> Your point about availability of personnel is noted. I agree with you
> that this can be used as a reason not to use Ada.
> Since I am in the business of training people to be able to do Ada, I am
> not all that sympathetic toward those who invoke this excuse. In my
> experience, if a programmer already knows C++, the transition to Ada
> is not very difficult.
As a trainer, I agree.
> Those of us, including you, who have been programming for a long time
> learn that the programming languages keep changing but we continue to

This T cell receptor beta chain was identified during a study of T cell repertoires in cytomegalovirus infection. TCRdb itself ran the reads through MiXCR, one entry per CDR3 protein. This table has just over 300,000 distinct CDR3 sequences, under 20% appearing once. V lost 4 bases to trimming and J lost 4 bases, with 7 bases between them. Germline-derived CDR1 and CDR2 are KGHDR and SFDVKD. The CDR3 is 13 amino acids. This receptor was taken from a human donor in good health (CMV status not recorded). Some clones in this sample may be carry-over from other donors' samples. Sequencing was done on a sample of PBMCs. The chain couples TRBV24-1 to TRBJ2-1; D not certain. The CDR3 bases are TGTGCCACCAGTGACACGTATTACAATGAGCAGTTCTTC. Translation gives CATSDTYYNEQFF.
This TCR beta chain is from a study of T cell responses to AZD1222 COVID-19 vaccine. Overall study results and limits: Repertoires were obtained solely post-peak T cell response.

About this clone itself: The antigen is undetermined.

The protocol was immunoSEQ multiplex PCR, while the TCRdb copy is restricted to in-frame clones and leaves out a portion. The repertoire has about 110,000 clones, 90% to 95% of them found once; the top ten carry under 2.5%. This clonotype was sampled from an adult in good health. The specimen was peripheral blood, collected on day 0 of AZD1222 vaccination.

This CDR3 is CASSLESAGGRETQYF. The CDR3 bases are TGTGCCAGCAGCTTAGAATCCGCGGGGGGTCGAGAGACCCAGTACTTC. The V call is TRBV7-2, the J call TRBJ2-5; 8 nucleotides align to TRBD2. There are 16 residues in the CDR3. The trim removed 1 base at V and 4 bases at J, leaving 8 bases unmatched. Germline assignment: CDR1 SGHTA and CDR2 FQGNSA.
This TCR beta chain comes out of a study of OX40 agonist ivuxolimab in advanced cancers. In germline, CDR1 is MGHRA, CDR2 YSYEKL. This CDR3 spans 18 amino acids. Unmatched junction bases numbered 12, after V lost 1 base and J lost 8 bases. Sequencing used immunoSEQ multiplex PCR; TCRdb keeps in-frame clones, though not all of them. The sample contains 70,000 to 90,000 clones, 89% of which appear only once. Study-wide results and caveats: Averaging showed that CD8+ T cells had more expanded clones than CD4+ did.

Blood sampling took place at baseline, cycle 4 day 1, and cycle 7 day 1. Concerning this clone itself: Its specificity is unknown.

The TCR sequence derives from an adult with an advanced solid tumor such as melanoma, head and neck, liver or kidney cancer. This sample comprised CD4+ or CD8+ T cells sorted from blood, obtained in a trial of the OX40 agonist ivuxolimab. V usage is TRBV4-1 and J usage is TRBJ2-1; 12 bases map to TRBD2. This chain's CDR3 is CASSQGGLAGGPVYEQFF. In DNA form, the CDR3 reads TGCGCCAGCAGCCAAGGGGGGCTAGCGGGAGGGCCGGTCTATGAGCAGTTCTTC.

> acquire the skills we need as we go. The fact that the personnel do
> not know Ada should not be an obstacle. However, I realize it is often
> used as an excuse to select some other language.
Unfortunately it is a "catch 22" situation. The demand for training is
low because the conventional wisdom is that the jobs are all in C, C++,
and Java, but there are Ada jobs going begging. I get hit up several
times a month for possible leads to available Ada programmers, but the
good ones are already fully employed.
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